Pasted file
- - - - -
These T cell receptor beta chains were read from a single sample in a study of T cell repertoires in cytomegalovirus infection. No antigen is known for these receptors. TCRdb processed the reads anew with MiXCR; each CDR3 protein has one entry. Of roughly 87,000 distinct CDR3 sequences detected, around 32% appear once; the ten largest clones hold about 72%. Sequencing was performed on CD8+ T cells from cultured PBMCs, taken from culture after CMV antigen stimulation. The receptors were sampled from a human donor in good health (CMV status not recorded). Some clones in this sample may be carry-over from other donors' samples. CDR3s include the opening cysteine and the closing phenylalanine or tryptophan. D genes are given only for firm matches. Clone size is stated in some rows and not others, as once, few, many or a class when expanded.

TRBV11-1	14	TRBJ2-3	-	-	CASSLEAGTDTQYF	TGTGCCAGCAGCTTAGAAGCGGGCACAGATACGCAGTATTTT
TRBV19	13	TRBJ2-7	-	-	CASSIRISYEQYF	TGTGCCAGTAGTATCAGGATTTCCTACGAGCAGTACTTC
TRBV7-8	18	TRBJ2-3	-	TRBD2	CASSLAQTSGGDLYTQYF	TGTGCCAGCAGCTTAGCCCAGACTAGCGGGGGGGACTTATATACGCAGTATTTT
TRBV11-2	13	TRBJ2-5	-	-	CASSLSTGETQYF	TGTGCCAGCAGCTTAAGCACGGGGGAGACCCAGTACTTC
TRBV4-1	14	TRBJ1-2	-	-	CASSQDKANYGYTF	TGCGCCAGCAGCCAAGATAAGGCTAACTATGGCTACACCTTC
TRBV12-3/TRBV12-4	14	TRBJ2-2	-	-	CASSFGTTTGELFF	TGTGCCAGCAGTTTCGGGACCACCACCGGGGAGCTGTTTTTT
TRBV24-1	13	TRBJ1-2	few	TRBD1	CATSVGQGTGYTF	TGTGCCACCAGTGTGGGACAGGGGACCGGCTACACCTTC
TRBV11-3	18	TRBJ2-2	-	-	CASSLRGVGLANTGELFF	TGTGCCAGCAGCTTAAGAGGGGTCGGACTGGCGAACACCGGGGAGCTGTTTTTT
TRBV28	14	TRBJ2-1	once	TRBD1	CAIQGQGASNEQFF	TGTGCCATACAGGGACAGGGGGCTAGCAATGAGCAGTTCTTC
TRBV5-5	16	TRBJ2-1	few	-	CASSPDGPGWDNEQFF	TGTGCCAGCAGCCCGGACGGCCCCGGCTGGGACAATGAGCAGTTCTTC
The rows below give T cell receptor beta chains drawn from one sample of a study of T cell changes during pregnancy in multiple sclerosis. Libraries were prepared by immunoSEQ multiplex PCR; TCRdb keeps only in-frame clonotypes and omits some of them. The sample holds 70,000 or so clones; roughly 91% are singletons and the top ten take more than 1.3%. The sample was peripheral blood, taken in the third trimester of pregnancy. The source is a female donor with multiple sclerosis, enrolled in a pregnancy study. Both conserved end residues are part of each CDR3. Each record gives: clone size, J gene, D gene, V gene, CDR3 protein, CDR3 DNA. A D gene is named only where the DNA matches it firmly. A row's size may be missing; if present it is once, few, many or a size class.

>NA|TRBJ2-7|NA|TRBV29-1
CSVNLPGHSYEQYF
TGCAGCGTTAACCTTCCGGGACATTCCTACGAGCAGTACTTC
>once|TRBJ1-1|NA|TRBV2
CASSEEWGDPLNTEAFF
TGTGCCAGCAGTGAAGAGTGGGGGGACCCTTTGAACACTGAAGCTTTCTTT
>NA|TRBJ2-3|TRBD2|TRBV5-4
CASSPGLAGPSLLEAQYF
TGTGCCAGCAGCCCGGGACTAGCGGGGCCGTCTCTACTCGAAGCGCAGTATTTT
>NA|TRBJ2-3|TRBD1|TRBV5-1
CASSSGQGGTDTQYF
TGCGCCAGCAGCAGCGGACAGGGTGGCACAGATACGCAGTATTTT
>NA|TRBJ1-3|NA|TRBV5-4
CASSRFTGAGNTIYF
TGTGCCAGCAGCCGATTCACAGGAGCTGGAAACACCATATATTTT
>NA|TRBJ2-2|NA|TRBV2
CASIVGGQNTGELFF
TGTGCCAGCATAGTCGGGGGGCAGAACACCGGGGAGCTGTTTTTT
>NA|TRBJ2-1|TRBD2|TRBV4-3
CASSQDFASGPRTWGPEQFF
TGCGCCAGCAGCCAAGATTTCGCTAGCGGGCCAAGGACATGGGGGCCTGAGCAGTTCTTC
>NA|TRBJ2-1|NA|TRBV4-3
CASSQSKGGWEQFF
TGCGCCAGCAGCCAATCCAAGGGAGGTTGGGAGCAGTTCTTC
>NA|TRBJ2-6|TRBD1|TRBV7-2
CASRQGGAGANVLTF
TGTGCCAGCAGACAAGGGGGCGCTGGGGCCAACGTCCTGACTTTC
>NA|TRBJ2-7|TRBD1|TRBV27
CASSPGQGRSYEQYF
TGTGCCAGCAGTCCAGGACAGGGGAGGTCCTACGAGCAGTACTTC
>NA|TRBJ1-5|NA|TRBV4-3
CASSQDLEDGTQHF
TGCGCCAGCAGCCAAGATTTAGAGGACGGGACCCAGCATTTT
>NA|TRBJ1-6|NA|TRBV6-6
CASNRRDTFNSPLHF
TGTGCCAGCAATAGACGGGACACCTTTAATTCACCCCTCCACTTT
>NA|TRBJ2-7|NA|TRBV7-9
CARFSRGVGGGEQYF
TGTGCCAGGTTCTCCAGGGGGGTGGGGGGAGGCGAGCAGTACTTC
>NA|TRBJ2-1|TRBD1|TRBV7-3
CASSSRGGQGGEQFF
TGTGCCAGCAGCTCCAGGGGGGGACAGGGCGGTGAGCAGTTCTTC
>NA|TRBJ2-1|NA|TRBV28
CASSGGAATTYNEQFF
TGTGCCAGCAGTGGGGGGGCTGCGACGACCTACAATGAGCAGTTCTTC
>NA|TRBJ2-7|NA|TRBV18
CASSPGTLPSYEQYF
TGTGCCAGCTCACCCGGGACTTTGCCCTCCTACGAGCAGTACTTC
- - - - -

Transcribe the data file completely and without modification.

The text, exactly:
These T cell receptor beta chains were read from a single sample in a study of T cell repertoires in cytomegalovirus infection. No antigen is known for these receptors. TCRdb processed the reads anew with MiXCR; each CDR3 protein has one entry. Of roughly 87,000 distinct CDR3 sequences detected, around 32% appear once; the ten largest clones hold about 72%. Sequencing was performed on CD8+ T cells from cultured PBMCs, taken from culture after CMV antigen stimulation. The receptors were sampled from a human donor in good health (CMV status not recorded). Some clones in this sample may be carry-over from other donors' samples. CDR3s include the opening cysteine and the closing phenylalanine or tryptophan. D genes are given only for firm matches. Clone size is stated in some rows and not others, as once, few, many or a class when expanded.

TRBV11-1	14	TRBJ2-3	-	-	CASSLEAGTDTQYF	TGTGCCAGCAGCTTAGAAGCGGGCACAGATACGCAGTATTTT
TRBV19	13	TRBJ2-7	-	-	CASSIRISYEQYF	TGTGCCAGTAGTATCAGGATTTCCTACGAGCAGTACTTC
TRBV7-8	18	TRBJ2-3	-	TRBD2	CASSLAQTSGGDLYTQYF	TGTGCCAGCAGCTTAGCCCAGACTAGCGGGGGGGACTTATATACGCAGTATTTT
TRBV11-2	13	TRBJ2-5	-	-	CASSLSTGETQYF	TGTGCCAGCAGCTTAAGCACGGGGGAGACCCAGTACTTC
TRBV4-1	14	TRBJ1-2	-	-	CASSQDKANYGYTF	TGCGCCAGCAGCCAAGATAAGGCTAACTATGGCTACACCTTC
TRBV12-3/TRBV12-4	14	TRBJ2-2	-	-	CASSFGTTTGELFF	TGTGCCAGCAGTTTCGGGACCACCACCGGGGAGCTGTTTTTT
TRBV24-1	13	TRBJ1-2	few	TRBD1	CATSVGQGTGYTF	TGTGCCACCAGTGTGGGACAGGGGACCGGCTACACCTTC
TRBV11-3	18	TRBJ2-2	-	-	CASSLRGVGLANTGELFF	TGTGCCAGCAGCTTAAGAGGGGTCGGACTGGCGAACACCGGGGAGCTGTTTTTT
TRBV28	14	TRBJ2-1	once	TRBD1	CAIQGQGASNEQFF	TGTGCCATACAGGGACAGGGGGCTAGCAATGAGCAGTTCTTC
TRBV5-5	16	TRBJ2-1	few	-	CASSPDGPGWDNEQFF	TGTGCCAGCAGCCCGGACGGCCCCGGCTGGGACAATGAGCAGTTCTTC
The rows below give T cell receptor beta chains drawn from one sample of a study of T cell changes during pregnancy in multiple sclerosis. Libraries were prepared by immunoSEQ multiplex PCR; TCRdb keeps only in-frame clonotypes and omits some of them. The sample holds 70,000 or so clones; roughly 91% are singletons and the top ten take more than 1.3%. The sample was peripheral blood, taken in the third trimester of pregnancy. The source is a female donor with multiple sclerosis, enrolled in a pregnancy study. Both conserved end residues are part of each CDR3. Each record gives: clone size, J gene, D gene, V gene, CDR3 protein, CDR3 DNA. A D gene is named only where the DNA matches it firmly. A row's size may be missing; if present it is once, few, many or a size class.

>NA|TRBJ2-7|NA|TRBV29-1
CSVNLPGHSYEQYF
TGCAGCGTTAACCTTCCGGGACATTCCTACGAGCAGTACTTC
>once|TRBJ1-1|NA|TRBV2
CASSEEWGDPLNTEAFF
TGTGCCAGCAGTGAAGAGTGGGGGGACCCTTTGAACACTGAAGCTTTCTTT
>NA|TRBJ2-3|TRBD2|TRBV5-4
CASSPGLAGPSLLEAQYF
TGTGCCAGCAGCCCGGGACTAGCGGGGCCGTCTCTACTCGAAGCGCAGTATTTT
>NA|TRBJ2-3|TRBD1|TRBV5-1
CASSSGQGGTDTQYF
TGCGCCAGCAGCAGCGGACAGGGTGGCACAGATACGCAGTATTTT
>NA|TRBJ1-3|NA|TRBV5-4
CASSRFTGAGNTIYF
TGTGCCAGCAGCCGATTCACAGGAGCTGGAAACACCATATATTTT
>NA|TRBJ2-2|NA|TRBV2
CASIVGGQNTGELFF
TGTGCCAGCATAGTCGGGGGGCAGAACACCGGGGAGCTGTTTTTT
>NA|TRBJ2-1|TRBD2|TRBV4-3
CASSQDFASGPRTWGPEQFF
TGCGCCAGCAGCCAAGATTTCGCTAGCGGGCCAAGGACATGGGGGCCTGAGCAGTTCTTC
>NA|TRBJ2-1|NA|TRBV4-3
CASSQSKGGWEQFF
TGCGCCAGCAGCCAATCCAAGGGAGGTTGGGAGCAGTTCTTC
>NA|TRBJ2-6|TRBD1|TRBV7-2
CASRQGGAGANVLTF
TGTGCCAGCAGACAAGGGGGCGCTGGGGCCAACGTCCTGACTTTC
>NA|TRBJ2-7|TRBD1|TRBV27
CASSPGQGRSYEQYF
TGTGCCAGCAGTCCAGGACAGGGGAGGTCCTACGAGCAGTACTTC
>NA|TRBJ1-5|NA|TRBV4-3
CASSQDLEDGTQHF
TGCGCCAGCAGCCAAGATTTAGAGGACGGGACCCAGCATTTT
>NA|TRBJ1-6|NA|TRBV6-6
CASNRRDTFNSPLHF
TGTGCCAGCAATAGACGGGACACCTTTAATTCACCCCTCCACTTT
>NA|TRBJ2-7|NA|TRBV7-9
CARFSRGVGGGEQYF
TGTGCCAGGTTCTCCAGGGGGGTGGGGGGAGGCGAGCAGTACTTC
>NA|TRBJ2-1|TRBD1|TRBV7-3
CASSSRGGQGGEQFF
TGTGCCAGCAGCTCCAGGGGGGGACAGGGCGGTGAGCAGTTCTTC
>NA|TRBJ2-1|NA|TRBV28
CASSGGAATTYNEQFF
TGTGCCAGCAGTGGGGGGGCTGCGACGACCTACAATGAGCAGTTCTTC
>NA|TRBJ2-7|NA|TRBV18
CASSPGTLPSYEQYF
TGTGCCAGCTCACCCGGGACTTTGCCCTCCTACGAGCAGTACTTC